The Porta Nigra (Latin for black gate) is the largest Roman city gate north of the Alps. It is designated as part of the Roman Monuments, Cathedral of St. Peter and Church of Our Lady in Trier UNESCO World Heritage Site. The name Porta Nigra originated in the Middle Ages due to the darkened colour of its stone; the original Roman name has not been preserved. Locals commonly refer to the Porta Nigra simply as Porta.

The Porta Nigra was built in grey sandstone between 186 and 200 AD. The original gate consisted of two four-storied towers, projecting as near semicircles on the outer side. A narrow courtyard separated the two gate openings on either side. For unknown reasons, however, the construction of the gate remained unfinished. For example, the stones at the northern (outer) side of the gate were never abraded, and the protruding stones would have made it impossible to install movable gates. Nonetheless, the gate was used for several centuries until the end of the Roman era in Trier.

In Roman times, the Porta Nigra was part of a system of four city gates, one of which stood at each side of the roughly rectangular Roman city. The Porta Nigra guarded the northern entry to the Roman city, while the Porta Alba (White Gate) was built in the east, the Porta Media (Middle Gate) in the south, and the Porta Inclyta (Famous Gate) in the west, next to the Roman bridge across the Moselle. The gates stood at the ends of the two main streets of the Roman Trier, one of which led north-south and the other east-west. Of these gates, only the Porta Nigra still exists today.

In the early Middle Ages the Roman city gates were no longer used for their original function and their stones were taken and reused for other buildings. Also iron and lead braces were broken out of the walls of the Porta Nigra for reuse. Traces of this destruction are still clearly visible on the north side of the gate.

After 1028, the Greek monk Simeon lived as a hermit in the ruins of the Porta Nigra. After his death (1035) and sanctification, the Simeonstift monastery was built next to the Porta Nigra to honor him. Saving it from further destruction, the Porta Nigra was transformed into a church: The inner court of the gate was roofed and intermediate ceilings were inserted. The two middle storeys of the former gate were converted into church naves: the upper storey being for the monks and the lower storey for the general public. The ground floor with the large gates was sealed, and a large outside staircase was constructed alongside the south side (the town side) of the gate, up to the lower storey of the church. A small staircase led further up to the upper storey. The church rooms were accessible through former windows of the western tower of the Porta Nigra that were enlarged to become entrance doors (still visible today). The top floor of the western tower was used as church tower, the eastern tower was leveled, and an apse added at its east side. An additional gate - the much smaller Simeon Gate - was built adjacent to the East side of the Porta Nigra and served as a city gate in medieval times.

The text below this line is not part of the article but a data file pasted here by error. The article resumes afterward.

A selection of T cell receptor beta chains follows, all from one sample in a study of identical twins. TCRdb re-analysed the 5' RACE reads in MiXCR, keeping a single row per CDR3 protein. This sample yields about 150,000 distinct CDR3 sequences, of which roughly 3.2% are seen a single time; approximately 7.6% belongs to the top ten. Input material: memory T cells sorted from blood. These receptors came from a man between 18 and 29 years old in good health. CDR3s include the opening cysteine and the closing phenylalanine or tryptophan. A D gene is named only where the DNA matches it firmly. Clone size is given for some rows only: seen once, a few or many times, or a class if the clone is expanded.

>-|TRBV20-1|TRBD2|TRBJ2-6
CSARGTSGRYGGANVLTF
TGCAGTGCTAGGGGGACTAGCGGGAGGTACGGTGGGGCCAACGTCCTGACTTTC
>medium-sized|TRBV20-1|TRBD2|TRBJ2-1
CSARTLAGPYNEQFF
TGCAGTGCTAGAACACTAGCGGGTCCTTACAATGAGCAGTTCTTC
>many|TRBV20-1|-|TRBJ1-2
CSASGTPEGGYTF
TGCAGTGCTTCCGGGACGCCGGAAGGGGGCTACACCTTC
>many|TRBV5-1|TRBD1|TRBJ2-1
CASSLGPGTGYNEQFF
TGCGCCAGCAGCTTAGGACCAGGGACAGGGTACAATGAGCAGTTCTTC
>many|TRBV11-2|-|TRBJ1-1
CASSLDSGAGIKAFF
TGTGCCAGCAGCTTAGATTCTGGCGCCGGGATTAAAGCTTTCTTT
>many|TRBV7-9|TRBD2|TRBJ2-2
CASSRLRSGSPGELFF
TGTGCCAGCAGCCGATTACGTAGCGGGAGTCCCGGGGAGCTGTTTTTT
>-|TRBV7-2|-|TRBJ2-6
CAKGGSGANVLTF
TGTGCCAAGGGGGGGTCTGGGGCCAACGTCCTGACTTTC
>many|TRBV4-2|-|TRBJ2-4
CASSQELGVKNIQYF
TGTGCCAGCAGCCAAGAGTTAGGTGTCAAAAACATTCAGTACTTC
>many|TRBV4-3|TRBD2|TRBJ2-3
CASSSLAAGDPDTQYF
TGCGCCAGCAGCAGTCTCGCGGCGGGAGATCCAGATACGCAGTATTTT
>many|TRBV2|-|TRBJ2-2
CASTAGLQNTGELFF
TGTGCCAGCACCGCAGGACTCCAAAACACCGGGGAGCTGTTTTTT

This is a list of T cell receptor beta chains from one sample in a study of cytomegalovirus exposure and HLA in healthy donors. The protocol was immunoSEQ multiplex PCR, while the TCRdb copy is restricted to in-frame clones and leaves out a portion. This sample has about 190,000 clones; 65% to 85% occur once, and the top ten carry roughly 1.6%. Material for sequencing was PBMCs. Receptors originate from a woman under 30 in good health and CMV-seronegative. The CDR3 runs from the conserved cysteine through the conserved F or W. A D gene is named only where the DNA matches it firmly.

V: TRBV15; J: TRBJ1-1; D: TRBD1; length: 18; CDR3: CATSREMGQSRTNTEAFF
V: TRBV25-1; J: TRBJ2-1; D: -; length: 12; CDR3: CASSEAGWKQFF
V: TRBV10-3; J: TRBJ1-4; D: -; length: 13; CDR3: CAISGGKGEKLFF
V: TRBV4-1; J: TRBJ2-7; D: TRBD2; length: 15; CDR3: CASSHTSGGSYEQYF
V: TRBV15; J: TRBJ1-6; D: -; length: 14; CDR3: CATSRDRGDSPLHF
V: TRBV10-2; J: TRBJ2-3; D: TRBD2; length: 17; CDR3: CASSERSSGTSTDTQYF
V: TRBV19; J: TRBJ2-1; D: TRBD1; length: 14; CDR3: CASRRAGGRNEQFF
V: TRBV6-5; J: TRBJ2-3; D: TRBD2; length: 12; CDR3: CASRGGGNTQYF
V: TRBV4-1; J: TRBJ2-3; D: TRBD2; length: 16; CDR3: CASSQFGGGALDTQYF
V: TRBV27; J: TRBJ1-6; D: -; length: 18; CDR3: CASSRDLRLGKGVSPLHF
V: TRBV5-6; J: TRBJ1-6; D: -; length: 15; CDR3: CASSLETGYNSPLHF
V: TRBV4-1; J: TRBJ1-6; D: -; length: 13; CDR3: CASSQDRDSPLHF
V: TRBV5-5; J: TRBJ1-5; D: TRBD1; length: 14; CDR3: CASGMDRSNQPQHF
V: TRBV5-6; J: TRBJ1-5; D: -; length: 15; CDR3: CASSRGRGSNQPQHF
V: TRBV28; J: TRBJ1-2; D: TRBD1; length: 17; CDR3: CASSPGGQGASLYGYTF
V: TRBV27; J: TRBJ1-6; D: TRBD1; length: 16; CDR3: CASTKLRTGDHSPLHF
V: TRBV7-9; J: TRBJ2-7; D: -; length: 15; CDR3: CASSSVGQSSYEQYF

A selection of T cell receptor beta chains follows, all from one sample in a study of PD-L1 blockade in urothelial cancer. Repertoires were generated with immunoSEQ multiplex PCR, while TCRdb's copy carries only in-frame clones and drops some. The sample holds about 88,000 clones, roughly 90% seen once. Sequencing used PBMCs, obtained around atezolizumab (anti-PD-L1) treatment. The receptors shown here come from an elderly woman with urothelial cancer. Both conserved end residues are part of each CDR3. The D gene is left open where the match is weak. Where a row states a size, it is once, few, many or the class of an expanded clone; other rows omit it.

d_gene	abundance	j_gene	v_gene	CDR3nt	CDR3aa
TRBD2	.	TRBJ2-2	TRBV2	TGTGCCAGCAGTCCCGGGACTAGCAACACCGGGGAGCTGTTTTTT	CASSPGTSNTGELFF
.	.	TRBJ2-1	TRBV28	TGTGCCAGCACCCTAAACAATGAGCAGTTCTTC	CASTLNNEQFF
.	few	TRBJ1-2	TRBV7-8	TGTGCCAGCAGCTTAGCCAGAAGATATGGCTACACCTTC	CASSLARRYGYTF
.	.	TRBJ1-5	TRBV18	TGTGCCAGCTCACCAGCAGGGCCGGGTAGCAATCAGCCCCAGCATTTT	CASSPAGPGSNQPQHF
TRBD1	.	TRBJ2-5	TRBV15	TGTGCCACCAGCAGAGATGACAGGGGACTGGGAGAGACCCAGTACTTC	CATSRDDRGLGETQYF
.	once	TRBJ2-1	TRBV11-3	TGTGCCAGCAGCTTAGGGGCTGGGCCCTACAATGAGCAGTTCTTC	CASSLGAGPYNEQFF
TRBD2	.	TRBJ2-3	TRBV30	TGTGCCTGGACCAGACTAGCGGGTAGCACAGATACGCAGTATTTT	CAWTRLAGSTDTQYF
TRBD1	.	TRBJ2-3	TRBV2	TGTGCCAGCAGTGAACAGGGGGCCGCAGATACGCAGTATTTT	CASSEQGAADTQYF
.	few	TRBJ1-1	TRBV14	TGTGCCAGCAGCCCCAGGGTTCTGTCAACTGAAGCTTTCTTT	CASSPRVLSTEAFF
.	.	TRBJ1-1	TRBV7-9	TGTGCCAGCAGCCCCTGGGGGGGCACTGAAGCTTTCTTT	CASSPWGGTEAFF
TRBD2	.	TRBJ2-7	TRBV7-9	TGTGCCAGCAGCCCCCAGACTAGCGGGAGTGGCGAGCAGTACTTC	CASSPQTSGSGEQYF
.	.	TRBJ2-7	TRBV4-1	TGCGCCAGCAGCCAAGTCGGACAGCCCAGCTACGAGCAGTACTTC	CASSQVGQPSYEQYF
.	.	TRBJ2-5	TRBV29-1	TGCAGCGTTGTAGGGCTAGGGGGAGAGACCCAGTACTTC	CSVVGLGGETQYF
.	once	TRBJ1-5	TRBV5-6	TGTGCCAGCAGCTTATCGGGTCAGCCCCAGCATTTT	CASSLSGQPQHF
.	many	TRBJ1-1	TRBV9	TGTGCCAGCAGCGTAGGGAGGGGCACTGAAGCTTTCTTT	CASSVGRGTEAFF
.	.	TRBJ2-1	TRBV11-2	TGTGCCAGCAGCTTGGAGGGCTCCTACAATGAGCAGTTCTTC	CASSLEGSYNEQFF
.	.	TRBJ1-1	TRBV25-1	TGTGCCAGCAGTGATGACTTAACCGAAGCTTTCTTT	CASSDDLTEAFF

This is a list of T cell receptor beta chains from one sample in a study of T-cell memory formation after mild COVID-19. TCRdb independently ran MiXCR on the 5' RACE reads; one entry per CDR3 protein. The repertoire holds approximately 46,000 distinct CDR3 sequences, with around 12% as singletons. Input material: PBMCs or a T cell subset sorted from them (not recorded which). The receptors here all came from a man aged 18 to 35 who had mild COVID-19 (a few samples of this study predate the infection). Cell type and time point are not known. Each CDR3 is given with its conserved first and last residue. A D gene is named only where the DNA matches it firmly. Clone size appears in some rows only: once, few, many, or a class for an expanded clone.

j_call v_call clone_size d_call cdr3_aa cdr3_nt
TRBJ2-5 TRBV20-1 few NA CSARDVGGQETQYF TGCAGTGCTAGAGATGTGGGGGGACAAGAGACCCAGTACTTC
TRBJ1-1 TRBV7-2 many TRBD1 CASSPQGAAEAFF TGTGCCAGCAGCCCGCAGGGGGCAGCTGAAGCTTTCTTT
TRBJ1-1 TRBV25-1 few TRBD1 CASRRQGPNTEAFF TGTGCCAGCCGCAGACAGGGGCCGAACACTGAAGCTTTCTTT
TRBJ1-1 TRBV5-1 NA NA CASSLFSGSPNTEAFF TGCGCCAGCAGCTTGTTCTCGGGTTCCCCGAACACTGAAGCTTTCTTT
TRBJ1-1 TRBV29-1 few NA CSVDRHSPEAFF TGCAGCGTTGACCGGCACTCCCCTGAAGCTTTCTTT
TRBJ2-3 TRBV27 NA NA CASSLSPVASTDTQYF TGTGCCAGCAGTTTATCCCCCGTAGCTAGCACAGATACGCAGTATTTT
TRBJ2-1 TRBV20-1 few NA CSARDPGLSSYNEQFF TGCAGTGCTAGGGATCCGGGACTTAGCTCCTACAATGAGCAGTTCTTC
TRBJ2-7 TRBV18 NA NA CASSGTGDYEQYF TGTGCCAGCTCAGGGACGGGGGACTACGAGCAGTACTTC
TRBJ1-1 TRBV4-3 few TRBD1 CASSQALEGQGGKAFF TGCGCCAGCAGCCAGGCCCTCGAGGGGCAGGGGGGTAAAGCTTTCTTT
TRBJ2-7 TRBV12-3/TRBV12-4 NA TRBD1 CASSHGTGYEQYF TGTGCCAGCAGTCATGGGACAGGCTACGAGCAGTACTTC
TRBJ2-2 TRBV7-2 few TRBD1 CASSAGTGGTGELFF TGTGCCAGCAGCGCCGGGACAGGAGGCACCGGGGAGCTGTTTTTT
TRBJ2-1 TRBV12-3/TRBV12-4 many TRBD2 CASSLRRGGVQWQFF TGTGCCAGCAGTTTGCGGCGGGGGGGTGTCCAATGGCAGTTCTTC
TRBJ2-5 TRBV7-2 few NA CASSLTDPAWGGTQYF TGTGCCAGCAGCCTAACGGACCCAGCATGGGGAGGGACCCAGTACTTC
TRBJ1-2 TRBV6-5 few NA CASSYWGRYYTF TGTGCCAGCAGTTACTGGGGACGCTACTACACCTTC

In 1802 Napoleon Bonaparte dissolved the church in the Porta Nigra and the monastery beside it, along with the vast majority of Trier"s numerous churches and monasteries. On his visit to Trier in 1804, Napoleon ordered that the Porta Nigra be converted back to its Roman form. Only the apse was kept; but the eastern tower was not rebuilt to its original height. Local legend has it that Napoleon originally wanted to completely tear down the church, but locals convinced him that the church had actually been a Gaulish festival hall before being turned into a church. Another version of the story is that they told him about its Roman origins, persuading him to convert the gate back to its original form.

In 1986 the Porta Nigra was designated a World Heritage Site, along with other Roman monuments in Trier and its surroundings. The modern appearance of the Porta Nigra goes back almost unchanged to the reconstruction ordered by Napoleon. At the south side of the Porta Nigra, remains of Roman columns line the last 100 m of the street leading to the gate. Positioned where they had stood in Roman times, they give a slight impression of the aspect of the original Roman street that was lined with colonnades. The Porta Nigra, including the upper floors, is open to visitors.